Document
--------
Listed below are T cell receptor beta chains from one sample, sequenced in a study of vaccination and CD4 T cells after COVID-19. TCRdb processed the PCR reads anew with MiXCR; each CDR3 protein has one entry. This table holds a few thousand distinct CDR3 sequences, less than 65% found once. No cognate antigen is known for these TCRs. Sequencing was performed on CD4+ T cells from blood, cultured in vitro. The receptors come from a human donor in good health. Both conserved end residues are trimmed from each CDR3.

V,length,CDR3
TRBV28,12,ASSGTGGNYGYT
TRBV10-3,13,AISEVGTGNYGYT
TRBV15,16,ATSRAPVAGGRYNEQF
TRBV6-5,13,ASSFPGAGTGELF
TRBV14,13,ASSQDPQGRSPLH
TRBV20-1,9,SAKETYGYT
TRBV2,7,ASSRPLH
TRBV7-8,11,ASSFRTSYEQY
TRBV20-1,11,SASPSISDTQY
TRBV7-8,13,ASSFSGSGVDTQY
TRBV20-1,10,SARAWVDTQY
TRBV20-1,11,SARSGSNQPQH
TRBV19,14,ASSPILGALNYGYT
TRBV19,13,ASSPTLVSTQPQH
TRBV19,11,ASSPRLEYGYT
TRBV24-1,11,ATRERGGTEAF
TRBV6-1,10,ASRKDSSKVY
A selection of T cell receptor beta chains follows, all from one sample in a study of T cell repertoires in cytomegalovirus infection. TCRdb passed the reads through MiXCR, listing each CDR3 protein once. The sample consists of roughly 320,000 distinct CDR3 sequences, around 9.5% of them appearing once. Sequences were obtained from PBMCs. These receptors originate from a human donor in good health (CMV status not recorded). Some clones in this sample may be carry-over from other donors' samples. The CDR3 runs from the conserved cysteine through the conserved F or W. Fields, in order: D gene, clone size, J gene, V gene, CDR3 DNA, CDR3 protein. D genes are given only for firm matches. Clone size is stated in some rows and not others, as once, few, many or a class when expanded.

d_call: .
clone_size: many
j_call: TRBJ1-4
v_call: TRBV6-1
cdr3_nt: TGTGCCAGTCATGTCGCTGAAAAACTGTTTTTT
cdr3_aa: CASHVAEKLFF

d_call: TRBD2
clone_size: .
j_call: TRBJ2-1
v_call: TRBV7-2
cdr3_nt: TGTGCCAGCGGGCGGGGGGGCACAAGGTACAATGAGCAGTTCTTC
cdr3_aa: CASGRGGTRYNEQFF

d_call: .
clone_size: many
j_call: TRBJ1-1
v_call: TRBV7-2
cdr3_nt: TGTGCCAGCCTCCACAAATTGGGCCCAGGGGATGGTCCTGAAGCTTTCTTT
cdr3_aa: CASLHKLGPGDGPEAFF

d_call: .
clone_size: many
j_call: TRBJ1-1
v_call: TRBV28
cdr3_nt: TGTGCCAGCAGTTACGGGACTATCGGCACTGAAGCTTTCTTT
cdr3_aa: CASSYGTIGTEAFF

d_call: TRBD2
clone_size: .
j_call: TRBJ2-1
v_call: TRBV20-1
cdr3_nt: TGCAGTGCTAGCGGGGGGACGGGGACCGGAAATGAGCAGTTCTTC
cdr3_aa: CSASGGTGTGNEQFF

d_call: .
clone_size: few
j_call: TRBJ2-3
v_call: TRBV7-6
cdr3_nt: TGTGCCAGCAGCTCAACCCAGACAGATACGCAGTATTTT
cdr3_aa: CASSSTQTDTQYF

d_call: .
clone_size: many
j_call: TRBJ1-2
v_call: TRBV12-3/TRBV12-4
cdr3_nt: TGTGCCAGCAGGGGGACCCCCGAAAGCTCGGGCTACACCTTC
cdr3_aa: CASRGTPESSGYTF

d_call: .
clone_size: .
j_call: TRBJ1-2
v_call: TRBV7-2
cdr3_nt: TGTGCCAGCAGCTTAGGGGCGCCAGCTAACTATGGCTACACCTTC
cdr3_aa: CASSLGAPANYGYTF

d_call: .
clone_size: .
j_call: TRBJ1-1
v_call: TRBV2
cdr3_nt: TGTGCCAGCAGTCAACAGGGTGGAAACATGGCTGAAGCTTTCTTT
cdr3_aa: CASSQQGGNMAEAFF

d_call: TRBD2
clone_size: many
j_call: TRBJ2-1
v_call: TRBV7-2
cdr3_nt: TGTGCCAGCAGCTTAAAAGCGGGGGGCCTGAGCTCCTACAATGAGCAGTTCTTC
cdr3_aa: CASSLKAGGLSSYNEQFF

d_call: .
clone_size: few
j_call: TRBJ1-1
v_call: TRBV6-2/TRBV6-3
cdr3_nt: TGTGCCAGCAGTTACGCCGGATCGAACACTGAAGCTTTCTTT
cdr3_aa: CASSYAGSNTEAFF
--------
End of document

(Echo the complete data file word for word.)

Listed below are T cell receptor beta chains from one sample, sequenced in a study of vaccination and CD4 T cells after COVID-19. TCRdb processed the PCR reads anew with MiXCR; each CDR3 protein has one entry. This table holds a few thousand distinct CDR3 sequences, less than 65% found once. No cognate antigen is known for these TCRs. Sequencing was performed on CD4+ T cells from blood, cultured in vitro. The receptors come from a human donor in good health. Both conserved end residues are trimmed from each CDR3.

V,length,CDR3
TRBV28,12,ASSGTGGNYGYT
TRBV10-3,13,AISEVGTGNYGYT
TRBV15,16,ATSRAPVAGGRYNEQF
TRBV6-5,13,ASSFPGAGTGELF
TRBV14,13,ASSQDPQGRSPLH
TRBV20-1,9,SAKETYGYT
TRBV2,7,ASSRPLH
TRBV7-8,11,ASSFRTSYEQY
TRBV20-1,11,SASPSISDTQY
TRBV7-8,13,ASSFSGSGVDTQY
TRBV20-1,10,SARAWVDTQY
TRBV20-1,11,SARSGSNQPQH
TRBV19,14,ASSPILGALNYGYT
TRBV19,13,ASSPTLVSTQPQH
TRBV19,11,ASSPRLEYGYT
TRBV24-1,11,ATRERGGTEAF
TRBV6-1,10,ASRKDSSKVY
A selection of T cell receptor beta chains follows, all from one sample in a study of T cell repertoires in cytomegalovirus infection. TCRdb passed the reads through MiXCR, listing each CDR3 protein once. The sample consists of roughly 320,000 distinct CDR3 sequences, around 9.5% of them appearing once. Sequences were obtained from PBMCs. These receptors originate from a human donor in good health (CMV status not recorded). Some clones in this sample may be carry-over from other donors' samples. The CDR3 runs from the conserved cysteine through the conserved F or W. Fields, in order: D gene, clone size, J gene, V gene, CDR3 DNA, CDR3 protein. D genes are given only for firm matches. Clone size is stated in some rows and not others, as once, few, many or a class when expanded.

d_call: .
clone_size: many
j_call: TRBJ1-4
v_call: TRBV6-1
cdr3_nt: TGTGCCAGTCATGTCGCTGAAAAACTGTTTTTT
cdr3_aa: CASHVAEKLFF

d_call: TRBD2
clone_size: .
j_call: TRBJ2-1
v_call: TRBV7-2
cdr3_nt: TGTGCCAGCGGGCGGGGGGGCACAAGGTACAATGAGCAGTTCTTC
cdr3_aa: CASGRGGTRYNEQFF

d_call: .
clone_size: many
j_call: TRBJ1-1
v_call: TRBV7-2
cdr3_nt: TGTGCCAGCCTCCACAAATTGGGCCCAGGGGATGGTCCTGAAGCTTTCTTT
cdr3_aa: CASLHKLGPGDGPEAFF

d_call: .
clone_size: many
j_call: TRBJ1-1
v_call: TRBV28
cdr3_nt: TGTGCCAGCAGTTACGGGACTATCGGCACTGAAGCTTTCTTT
cdr3_aa: CASSYGTIGTEAFF

d_call: TRBD2
clone_size: .
j_call: TRBJ2-1
v_call: TRBV20-1
cdr3_nt: TGCAGTGCTAGCGGGGGGACGGGGACCGGAAATGAGCAGTTCTTC
cdr3_aa: CSASGGTGTGNEQFF

d_call: .
clone_size: few
j_call: TRBJ2-3
v_call: TRBV7-6
cdr3_nt: TGTGCCAGCAGCTCAACCCAGACAGATACGCAGTATTTT
cdr3_aa: CASSSTQTDTQYF

d_call: .
clone_size: many
j_call: TRBJ1-2
v_call: TRBV12-3/TRBV12-4
cdr3_nt: TGTGCCAGCAGGGGGACCCCCGAAAGCTCGGGCTACACCTTC
cdr3_aa: CASRGTPESSGYTF

d_call: .
clone_size: .
j_call: TRBJ1-2
v_call: TRBV7-2
cdr3_nt: TGTGCCAGCAGCTTAGGGGCGCCAGCTAACTATGGCTACACCTTC
cdr3_aa: CASSLGAPANYGYTF

d_call: .
clone_size: .
j_call: TRBJ1-1
v_call: TRBV2
cdr3_nt: TGTGCCAGCAGTCAACAGGGTGGAAACATGGCTGAAGCTTTCTTT
cdr3_aa: CASSQQGGNMAEAFF

d_call: TRBD2
clone_size: many
j_call: TRBJ2-1
v_call: TRBV7-2
cdr3_nt: TGTGCCAGCAGCTTAAAAGCGGGGGGCCTGAGCTCCTACAATGAGCAGTTCTTC
cdr3_aa: CASSLKAGGLSSYNEQFF

d_call: .
clone_size: few
j_call: TRBJ1-1
v_call: TRBV6-2/TRBV6-3
cdr3_nt: TGTGCCAGCAGTTACGCCGGATCGAACACTGAAGCTTTCTTT
cdr3_aa: CASSYAGSNTEAFF